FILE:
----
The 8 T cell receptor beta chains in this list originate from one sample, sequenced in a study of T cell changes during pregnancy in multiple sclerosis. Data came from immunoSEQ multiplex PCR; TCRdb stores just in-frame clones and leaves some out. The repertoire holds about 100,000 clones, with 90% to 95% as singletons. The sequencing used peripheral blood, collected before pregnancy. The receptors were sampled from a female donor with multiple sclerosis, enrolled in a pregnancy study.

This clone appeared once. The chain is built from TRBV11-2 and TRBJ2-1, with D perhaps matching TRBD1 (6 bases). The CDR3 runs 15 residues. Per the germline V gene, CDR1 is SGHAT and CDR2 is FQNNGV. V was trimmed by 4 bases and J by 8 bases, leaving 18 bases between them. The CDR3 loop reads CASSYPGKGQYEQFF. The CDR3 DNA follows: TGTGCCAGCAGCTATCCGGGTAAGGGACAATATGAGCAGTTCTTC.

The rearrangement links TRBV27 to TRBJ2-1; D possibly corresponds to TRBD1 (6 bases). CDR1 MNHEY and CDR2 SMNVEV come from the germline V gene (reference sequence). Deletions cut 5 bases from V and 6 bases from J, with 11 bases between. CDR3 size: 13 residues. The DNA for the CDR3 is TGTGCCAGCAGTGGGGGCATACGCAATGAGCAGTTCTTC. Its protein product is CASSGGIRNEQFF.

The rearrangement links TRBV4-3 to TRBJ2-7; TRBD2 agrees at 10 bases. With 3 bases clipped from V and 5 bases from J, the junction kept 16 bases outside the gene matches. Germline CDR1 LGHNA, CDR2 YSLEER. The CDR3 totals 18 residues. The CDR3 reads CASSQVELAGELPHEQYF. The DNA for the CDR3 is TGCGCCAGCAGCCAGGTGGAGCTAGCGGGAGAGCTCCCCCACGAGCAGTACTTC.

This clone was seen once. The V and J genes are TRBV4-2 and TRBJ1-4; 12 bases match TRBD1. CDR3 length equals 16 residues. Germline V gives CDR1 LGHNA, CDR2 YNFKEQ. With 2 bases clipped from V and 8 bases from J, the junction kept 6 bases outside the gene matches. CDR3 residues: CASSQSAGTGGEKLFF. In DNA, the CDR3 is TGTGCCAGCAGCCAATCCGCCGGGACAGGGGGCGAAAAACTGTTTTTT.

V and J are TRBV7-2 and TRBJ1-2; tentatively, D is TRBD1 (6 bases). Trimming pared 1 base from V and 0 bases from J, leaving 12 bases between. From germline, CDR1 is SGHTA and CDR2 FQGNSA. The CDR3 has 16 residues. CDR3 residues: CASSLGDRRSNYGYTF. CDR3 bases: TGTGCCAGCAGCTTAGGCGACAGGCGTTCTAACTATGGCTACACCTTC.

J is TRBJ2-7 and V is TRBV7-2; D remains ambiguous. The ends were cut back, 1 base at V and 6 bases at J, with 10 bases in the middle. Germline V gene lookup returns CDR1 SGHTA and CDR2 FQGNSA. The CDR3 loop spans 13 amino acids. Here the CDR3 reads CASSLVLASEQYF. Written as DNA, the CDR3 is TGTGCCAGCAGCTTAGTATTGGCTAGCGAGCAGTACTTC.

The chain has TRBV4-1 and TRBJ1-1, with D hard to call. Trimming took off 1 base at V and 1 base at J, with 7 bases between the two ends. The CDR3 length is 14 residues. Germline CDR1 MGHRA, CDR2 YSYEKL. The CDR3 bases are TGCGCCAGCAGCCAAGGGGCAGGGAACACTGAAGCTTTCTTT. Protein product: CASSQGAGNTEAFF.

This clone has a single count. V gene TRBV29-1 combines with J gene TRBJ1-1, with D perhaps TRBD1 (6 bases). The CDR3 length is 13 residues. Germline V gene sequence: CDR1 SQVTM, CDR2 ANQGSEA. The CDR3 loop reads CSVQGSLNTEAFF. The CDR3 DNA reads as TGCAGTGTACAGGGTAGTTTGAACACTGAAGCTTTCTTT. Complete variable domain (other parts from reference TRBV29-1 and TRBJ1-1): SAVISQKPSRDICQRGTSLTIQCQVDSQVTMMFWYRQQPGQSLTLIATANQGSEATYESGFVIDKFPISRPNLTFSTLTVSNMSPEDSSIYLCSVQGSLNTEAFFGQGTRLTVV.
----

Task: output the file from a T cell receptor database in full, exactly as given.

The 8 T cell receptor beta chains in this list originate from one sample, sequenced in a study of T cell changes during pregnancy in multiple sclerosis. Data came from immunoSEQ multiplex PCR; TCRdb stores just in-frame clones and leaves some out. The repertoire holds about 100,000 clones, with 90% to 95% as singletons. The sequencing used peripheral blood, collected before pregnancy. The receptors were sampled from a female donor with multiple sclerosis, enrolled in a pregnancy study.

This clone appeared once. The chain is built from TRBV11-2 and TRBJ2-1, with D perhaps matching TRBD1 (6 bases). The CDR3 runs 15 residues. Per the germline V gene, CDR1 is SGHAT and CDR2 is FQNNGV. V was trimmed by 4 bases and J by 8 bases, leaving 18 bases between them. The CDR3 loop reads CASSYPGKGQYEQFF. The CDR3 DNA follows: TGTGCCAGCAGCTATCCGGGTAAGGGACAATATGAGCAGTTCTTC.

The rearrangement links TRBV27 to TRBJ2-1; D possibly corresponds to TRBD1 (6 bases). CDR1 MNHEY and CDR2 SMNVEV come from the germline V gene (reference sequence). Deletions cut 5 bases from V and 6 bases from J, with 11 bases between. CDR3 size: 13 residues. The DNA for the CDR3 is TGTGCCAGCAGTGGGGGCATACGCAATGAGCAGTTCTTC. Its protein product is CASSGGIRNEQFF.

The rearrangement links TRBV4-3 to TRBJ2-7; TRBD2 agrees at 10 bases. With 3 bases clipped from V and 5 bases from J, the junction kept 16 bases outside the gene matches. Germline CDR1 LGHNA, CDR2 YSLEER. The CDR3 totals 18 residues. The CDR3 reads CASSQVELAGELPHEQYF. The DNA for the CDR3 is TGCGCCAGCAGCCAGGTGGAGCTAGCGGGAGAGCTCCCCCACGAGCAGTACTTC.

This clone was seen once. The V and J genes are TRBV4-2 and TRBJ1-4; 12 bases match TRBD1. CDR3 length equals 16 residues. Germline V gives CDR1 LGHNA, CDR2 YNFKEQ. With 2 bases clipped from V and 8 bases from J, the junction kept 6 bases outside the gene matches. CDR3 residues: CASSQSAGTGGEKLFF. In DNA, the CDR3 is TGTGCCAGCAGCCAATCCGCCGGGACAGGGGGCGAAAAACTGTTTTTT.

V and J are TRBV7-2 and TRBJ1-2; tentatively, D is TRBD1 (6 bases). Trimming pared 1 base from V and 0 bases from J, leaving 12 bases between. From germline, CDR1 is SGHTA and CDR2 FQGNSA. The CDR3 has 16 residues. CDR3 residues: CASSLGDRRSNYGYTF. CDR3 bases: TGTGCCAGCAGCTTAGGCGACAGGCGTTCTAACTATGGCTACACCTTC.

J is TRBJ2-7 and V is TRBV7-2; D remains ambiguous. The ends were cut back, 1 base at V and 6 bases at J, with 10 bases in the middle. Germline V gene lookup returns CDR1 SGHTA and CDR2 FQGNSA. The CDR3 loop spans 13 amino acids. Here the CDR3 reads CASSLVLASEQYF. Written as DNA, the CDR3 is TGTGCCAGCAGCTTAGTATTGGCTAGCGAGCAGTACTTC.

The chain has TRBV4-1 and TRBJ1-1, with D hard to call. Trimming took off 1 base at V and 1 base at J, with 7 bases between the two ends. The CDR3 length is 14 residues. Germline CDR1 MGHRA, CDR2 YSYEKL. The CDR3 bases are TGCGCCAGCAGCCAAGGGGCAGGGAACACTGAAGCTTTCTTT. Protein product: CASSQGAGNTEAFF.

This clone has a single count. V gene TRBV29-1 combines with J gene TRBJ1-1, with D perhaps TRBD1 (6 bases). The CDR3 length is 13 residues. Germline V gene sequence: CDR1 SQVTM, CDR2 ANQGSEA. The CDR3 loop reads CSVQGSLNTEAFF. The CDR3 DNA reads as TGCAGTGTACAGGGTAGTTTGAACACTGAAGCTTTCTTT. Complete variable domain (other parts from reference TRBV29-1 and TRBJ1-1): SAVISQKPSRDICQRGTSLTIQCQVDSQVTMMFWYRQQPGQSLTLIATANQGSEATYESGFVIDKFPISRPNLTFSTLTVSNMSPEDSSIYLCSVQGSLNTEAFFGQGTRLTVV.